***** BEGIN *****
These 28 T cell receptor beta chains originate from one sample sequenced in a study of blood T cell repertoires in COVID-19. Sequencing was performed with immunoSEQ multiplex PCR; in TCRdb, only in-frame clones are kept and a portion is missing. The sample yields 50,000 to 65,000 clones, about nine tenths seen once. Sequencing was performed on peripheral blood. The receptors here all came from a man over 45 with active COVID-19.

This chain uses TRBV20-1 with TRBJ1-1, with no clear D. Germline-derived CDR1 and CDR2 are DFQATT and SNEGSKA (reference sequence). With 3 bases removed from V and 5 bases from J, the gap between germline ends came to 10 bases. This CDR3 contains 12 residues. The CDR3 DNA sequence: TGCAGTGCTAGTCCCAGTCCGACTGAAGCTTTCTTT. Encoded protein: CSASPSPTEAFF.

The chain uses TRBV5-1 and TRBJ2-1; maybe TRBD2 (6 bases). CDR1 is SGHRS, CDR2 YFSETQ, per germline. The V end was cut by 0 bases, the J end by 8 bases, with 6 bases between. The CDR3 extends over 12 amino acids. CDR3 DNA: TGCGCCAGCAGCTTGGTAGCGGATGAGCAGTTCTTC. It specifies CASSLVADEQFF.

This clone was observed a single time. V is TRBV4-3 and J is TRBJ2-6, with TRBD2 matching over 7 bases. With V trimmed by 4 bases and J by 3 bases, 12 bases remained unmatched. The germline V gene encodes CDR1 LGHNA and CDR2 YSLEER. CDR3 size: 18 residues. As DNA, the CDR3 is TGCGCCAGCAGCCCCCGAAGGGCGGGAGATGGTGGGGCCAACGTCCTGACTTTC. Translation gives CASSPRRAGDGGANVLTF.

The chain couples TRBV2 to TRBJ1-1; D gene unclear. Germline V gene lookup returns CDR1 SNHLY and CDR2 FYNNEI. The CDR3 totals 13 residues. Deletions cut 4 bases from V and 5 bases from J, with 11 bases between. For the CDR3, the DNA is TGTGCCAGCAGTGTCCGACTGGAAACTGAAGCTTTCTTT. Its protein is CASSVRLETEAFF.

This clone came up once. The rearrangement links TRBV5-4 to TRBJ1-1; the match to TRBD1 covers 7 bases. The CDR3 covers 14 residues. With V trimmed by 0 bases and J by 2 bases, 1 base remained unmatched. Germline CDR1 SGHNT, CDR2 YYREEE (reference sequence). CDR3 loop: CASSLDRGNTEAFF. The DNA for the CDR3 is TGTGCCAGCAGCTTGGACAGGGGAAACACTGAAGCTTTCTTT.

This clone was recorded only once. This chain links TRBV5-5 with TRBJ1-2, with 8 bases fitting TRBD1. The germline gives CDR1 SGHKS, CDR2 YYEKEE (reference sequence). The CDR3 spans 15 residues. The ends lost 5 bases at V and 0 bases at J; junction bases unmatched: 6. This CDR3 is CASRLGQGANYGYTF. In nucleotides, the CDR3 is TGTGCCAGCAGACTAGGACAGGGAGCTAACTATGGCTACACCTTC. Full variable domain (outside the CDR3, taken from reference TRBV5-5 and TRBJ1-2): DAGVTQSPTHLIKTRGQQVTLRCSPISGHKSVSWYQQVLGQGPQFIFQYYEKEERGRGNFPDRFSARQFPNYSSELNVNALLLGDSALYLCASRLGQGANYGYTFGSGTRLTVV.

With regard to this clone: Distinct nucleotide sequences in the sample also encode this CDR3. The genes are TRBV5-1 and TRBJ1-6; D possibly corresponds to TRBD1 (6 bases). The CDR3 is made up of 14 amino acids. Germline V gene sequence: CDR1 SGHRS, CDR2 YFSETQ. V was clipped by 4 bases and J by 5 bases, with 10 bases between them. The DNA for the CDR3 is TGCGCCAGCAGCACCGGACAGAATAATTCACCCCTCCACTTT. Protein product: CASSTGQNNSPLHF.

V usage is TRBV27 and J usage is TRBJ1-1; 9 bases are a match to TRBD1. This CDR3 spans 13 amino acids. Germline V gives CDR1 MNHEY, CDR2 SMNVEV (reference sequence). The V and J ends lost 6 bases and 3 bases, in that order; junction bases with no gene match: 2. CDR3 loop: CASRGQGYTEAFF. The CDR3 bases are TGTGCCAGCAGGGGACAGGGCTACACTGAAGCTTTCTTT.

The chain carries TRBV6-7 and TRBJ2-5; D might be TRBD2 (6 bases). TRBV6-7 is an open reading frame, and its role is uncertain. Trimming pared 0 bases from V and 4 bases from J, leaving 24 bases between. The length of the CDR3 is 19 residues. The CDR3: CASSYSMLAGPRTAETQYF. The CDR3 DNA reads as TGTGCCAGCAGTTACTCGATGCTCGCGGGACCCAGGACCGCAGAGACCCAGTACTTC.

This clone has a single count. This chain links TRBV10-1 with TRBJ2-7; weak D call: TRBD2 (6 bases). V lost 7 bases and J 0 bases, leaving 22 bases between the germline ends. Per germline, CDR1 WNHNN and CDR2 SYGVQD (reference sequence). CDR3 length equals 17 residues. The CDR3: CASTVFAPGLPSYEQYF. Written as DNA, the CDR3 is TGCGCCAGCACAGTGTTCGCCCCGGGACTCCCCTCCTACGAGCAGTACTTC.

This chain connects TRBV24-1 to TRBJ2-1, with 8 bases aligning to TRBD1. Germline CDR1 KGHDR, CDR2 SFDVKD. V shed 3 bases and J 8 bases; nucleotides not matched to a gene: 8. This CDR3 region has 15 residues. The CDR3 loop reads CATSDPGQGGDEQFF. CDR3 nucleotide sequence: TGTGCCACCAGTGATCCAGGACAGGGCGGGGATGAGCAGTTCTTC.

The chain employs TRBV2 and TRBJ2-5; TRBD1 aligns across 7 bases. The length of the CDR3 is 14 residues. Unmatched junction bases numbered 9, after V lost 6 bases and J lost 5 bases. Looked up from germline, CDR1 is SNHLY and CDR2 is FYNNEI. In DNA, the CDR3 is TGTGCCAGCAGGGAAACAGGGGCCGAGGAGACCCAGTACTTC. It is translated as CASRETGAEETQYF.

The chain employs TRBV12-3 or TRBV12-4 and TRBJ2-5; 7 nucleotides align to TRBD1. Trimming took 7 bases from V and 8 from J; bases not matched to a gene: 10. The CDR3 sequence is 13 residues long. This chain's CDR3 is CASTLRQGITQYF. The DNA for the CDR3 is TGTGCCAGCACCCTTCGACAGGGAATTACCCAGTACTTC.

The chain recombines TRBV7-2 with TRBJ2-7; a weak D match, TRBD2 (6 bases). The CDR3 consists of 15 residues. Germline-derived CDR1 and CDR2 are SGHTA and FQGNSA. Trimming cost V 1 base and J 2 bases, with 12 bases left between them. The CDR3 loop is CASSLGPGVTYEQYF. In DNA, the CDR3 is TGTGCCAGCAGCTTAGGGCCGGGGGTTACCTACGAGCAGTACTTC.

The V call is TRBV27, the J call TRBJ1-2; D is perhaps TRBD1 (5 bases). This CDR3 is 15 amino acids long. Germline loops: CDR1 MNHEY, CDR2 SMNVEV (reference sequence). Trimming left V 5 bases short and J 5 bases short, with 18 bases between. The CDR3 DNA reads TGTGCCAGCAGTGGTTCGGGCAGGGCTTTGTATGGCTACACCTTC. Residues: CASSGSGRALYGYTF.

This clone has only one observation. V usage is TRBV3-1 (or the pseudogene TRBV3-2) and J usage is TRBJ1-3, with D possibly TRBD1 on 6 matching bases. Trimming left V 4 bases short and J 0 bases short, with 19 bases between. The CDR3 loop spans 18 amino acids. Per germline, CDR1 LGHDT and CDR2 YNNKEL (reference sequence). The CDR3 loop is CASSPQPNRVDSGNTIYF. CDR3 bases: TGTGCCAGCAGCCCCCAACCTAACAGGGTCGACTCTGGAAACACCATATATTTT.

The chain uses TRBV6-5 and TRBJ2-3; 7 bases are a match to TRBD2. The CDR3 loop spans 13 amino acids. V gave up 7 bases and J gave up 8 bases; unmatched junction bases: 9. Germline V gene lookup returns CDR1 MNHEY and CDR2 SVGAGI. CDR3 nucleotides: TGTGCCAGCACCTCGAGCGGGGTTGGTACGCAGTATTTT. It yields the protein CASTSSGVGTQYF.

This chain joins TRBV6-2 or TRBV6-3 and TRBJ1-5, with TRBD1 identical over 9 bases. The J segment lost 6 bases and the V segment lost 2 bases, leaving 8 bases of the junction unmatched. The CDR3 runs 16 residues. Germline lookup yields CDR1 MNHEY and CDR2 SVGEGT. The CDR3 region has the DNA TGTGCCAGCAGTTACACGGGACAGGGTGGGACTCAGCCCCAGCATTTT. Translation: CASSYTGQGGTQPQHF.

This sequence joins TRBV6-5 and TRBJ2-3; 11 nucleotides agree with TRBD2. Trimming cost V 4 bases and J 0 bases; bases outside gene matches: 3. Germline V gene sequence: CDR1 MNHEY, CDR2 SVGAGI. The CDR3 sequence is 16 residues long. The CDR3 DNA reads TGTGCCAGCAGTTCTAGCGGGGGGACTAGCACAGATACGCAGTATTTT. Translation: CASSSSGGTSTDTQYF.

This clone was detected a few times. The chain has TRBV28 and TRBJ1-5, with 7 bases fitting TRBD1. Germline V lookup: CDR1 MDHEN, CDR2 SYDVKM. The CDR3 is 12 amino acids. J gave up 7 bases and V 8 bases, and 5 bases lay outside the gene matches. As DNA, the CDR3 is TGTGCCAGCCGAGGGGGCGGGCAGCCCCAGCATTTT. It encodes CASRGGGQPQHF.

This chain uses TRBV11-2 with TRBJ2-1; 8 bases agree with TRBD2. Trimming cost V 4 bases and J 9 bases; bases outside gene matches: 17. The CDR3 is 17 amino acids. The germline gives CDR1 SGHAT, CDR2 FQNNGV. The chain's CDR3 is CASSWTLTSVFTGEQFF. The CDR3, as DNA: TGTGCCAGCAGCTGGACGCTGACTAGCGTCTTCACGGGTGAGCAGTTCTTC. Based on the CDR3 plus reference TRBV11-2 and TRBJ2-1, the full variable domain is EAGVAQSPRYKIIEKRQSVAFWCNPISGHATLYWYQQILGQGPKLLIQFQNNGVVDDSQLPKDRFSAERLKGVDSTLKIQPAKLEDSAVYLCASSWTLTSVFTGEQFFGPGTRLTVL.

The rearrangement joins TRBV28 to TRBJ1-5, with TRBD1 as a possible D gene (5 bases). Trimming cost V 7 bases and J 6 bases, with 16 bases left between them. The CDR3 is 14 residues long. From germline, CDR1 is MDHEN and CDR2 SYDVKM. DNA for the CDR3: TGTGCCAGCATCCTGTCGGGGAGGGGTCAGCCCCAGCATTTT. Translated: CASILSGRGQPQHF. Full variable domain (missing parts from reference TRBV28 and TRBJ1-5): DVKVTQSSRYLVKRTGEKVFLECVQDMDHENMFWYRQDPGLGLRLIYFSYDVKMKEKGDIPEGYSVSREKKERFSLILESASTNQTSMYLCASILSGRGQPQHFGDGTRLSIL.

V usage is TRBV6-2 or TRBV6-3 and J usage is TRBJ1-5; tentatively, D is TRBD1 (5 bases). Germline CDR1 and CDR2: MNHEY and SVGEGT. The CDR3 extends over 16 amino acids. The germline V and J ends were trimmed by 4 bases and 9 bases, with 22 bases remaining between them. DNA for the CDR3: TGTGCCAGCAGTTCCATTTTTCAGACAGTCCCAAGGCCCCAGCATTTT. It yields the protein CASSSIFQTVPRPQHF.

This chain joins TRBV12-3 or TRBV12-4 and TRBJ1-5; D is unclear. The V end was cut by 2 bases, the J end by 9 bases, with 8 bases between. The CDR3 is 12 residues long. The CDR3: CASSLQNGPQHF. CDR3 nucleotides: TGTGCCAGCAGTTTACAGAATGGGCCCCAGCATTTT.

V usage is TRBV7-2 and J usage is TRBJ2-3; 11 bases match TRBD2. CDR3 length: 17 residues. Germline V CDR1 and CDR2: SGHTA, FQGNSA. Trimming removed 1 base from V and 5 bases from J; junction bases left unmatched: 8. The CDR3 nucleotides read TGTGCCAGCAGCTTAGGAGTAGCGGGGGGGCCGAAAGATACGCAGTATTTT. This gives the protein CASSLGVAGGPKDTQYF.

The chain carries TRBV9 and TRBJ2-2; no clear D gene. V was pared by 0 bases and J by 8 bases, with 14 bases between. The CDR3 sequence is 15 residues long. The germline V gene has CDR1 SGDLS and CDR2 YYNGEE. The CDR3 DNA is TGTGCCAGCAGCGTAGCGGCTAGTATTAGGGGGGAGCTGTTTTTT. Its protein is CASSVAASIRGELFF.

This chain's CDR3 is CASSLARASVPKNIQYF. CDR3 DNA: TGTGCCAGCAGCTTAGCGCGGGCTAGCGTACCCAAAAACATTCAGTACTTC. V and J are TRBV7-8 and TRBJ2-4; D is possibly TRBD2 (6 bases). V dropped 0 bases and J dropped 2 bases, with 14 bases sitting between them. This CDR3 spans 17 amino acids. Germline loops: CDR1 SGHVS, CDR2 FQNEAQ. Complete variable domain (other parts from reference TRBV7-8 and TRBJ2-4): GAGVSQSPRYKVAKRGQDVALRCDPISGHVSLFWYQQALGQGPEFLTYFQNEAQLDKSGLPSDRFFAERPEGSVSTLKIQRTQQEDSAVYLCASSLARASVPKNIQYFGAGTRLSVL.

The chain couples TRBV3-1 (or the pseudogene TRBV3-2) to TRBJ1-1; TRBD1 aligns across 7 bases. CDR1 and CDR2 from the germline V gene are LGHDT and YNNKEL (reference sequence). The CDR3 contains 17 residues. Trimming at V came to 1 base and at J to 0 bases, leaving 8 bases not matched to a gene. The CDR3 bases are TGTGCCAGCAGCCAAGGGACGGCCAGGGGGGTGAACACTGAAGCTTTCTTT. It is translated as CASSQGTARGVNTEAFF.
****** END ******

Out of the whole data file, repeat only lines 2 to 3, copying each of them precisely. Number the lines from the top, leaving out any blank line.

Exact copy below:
This chain uses TRBV20-1 with TRBJ1-1, with no clear D. Germline-derived CDR1 and CDR2 are DFQATT and SNEGSKA (reference sequence). With 3 bases removed from V and 5 bases from J, the gap between germline ends came to 10 bases. This CDR3 contains 12 residues. The CDR3 DNA sequence: TGCAGTGCTAGTCCCAGTCCGACTGAAGCTTTCTTT. Encoded protein: CSASPSPTEAFF.

The chain uses TRBV5-1 and TRBJ2-1; maybe TRBD2 (6 bases). CDR1 is SGHRS, CDR2 YFSETQ, per germline. The V end was cut by 0 bases, the J end by 8 bases, with 6 bases between. The CDR3 extends over 12 amino acids. CDR3 DNA: TGCGCCAGCAGCTTGGTAGCGGATGAGCAGTTCTTC. It specifies CASSLVADEQFF.